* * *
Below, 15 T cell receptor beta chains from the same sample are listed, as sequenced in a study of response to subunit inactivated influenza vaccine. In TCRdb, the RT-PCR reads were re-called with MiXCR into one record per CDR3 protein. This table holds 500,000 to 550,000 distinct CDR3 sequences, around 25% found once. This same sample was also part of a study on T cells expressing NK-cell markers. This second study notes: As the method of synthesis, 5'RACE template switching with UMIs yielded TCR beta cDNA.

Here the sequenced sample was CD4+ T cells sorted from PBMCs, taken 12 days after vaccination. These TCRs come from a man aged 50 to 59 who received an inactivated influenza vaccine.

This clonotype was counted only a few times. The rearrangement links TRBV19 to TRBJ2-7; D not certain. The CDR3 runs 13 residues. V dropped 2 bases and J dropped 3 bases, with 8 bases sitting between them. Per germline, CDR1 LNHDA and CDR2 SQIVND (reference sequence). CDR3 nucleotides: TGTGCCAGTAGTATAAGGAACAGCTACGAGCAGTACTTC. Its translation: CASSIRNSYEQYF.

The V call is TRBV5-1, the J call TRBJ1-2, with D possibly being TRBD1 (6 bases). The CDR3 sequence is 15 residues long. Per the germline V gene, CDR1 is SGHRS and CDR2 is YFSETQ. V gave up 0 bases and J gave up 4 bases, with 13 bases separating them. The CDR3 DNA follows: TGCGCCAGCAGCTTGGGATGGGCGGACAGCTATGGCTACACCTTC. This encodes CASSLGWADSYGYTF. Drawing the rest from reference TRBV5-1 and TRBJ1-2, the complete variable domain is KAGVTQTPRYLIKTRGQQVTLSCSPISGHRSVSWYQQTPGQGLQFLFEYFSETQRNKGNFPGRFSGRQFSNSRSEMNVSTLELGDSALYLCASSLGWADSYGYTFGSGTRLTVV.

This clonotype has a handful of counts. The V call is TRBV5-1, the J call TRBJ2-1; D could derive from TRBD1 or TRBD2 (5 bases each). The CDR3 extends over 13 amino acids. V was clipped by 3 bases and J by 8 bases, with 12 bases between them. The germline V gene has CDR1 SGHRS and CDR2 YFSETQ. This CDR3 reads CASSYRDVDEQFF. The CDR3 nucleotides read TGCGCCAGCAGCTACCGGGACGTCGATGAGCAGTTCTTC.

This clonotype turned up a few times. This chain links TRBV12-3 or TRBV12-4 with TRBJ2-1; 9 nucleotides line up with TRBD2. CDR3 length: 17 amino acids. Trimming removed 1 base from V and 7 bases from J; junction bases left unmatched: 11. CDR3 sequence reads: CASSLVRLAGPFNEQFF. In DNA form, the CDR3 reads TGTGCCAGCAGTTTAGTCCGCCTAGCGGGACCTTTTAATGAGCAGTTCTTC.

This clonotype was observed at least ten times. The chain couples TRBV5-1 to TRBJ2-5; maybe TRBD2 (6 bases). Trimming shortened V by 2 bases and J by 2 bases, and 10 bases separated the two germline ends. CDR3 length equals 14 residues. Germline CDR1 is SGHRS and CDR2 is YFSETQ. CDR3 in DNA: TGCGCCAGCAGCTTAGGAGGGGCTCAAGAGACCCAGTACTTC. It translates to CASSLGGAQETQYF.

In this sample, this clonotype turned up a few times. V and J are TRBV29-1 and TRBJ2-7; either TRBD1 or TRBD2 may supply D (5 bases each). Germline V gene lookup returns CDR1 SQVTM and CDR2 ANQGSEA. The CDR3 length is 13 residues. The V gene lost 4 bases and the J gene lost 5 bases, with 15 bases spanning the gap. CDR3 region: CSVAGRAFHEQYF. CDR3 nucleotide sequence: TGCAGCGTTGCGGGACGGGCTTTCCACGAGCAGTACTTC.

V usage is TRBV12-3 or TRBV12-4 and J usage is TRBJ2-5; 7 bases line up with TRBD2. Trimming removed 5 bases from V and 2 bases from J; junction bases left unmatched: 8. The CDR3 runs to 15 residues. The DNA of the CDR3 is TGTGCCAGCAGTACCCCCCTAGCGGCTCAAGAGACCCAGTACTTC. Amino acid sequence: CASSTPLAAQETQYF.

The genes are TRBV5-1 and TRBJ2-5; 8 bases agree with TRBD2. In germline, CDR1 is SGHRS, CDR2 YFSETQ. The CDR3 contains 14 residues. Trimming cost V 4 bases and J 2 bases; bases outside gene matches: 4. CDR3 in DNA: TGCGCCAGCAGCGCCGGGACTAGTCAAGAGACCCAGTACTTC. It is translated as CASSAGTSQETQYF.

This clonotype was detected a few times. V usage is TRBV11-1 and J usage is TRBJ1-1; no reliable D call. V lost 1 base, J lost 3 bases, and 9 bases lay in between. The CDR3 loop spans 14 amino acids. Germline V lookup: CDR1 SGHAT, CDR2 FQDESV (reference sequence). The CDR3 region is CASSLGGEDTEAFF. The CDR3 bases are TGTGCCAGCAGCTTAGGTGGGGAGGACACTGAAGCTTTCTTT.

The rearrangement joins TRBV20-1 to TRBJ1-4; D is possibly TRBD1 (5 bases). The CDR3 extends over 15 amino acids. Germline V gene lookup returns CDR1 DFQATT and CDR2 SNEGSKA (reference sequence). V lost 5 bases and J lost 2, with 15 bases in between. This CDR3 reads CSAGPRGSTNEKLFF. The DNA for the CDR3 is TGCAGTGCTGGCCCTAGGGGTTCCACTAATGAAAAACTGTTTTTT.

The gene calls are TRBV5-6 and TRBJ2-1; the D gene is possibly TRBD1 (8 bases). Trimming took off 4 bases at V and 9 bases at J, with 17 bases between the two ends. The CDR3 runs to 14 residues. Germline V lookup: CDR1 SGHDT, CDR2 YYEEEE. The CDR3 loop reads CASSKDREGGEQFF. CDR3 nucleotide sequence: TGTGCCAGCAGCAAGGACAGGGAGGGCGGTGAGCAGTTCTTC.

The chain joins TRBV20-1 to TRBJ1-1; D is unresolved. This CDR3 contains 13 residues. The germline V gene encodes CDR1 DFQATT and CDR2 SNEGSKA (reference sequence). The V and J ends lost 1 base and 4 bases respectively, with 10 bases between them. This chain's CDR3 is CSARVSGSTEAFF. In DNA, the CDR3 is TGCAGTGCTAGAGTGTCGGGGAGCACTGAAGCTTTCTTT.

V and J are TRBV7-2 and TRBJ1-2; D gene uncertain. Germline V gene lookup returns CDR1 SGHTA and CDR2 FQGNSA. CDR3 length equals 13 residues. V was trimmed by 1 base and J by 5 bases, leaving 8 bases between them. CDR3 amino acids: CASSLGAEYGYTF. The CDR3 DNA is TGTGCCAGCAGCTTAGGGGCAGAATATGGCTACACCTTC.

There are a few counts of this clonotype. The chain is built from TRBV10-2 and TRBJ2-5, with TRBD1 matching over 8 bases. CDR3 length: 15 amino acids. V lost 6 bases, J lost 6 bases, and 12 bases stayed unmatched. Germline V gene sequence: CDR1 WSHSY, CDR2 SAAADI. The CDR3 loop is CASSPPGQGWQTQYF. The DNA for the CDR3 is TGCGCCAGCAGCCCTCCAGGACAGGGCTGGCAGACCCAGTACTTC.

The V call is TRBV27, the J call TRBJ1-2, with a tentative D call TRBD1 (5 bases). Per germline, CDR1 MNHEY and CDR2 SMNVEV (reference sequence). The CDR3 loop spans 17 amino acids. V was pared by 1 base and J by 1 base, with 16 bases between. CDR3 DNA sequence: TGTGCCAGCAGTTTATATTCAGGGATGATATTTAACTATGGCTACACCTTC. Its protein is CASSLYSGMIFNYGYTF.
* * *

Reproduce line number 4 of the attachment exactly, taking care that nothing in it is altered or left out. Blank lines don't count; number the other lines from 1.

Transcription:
The V call is TRBV5-1, the J call TRBJ1-2, with D possibly being TRBD1 (6 bases). The CDR3 sequence is 15 residues long. Per the germline V gene, CDR1 is SGHRS and CDR2 is YFSETQ. V gave up 0 bases and J gave up 4 bases, with 13 bases separating them. The CDR3 DNA follows: TGCGCCAGCAGCTTGGGATGGGCGGACAGCTATGGCTACACCTTC. This encodes CASSLGWADSYGYTF. Drawing the rest from reference TRBV5-1 and TRBJ1-2, the complete variable domain is KAGVTQTPRYLIKTRGQQVTLSCSPISGHRSVSWYQQTPGQGLQFLFEYFSETQRNKGNFPGRFSGRQFSNSRSEMNVSTLELGDSALYLCASSLGWADSYGYTFGSGTRLTVV.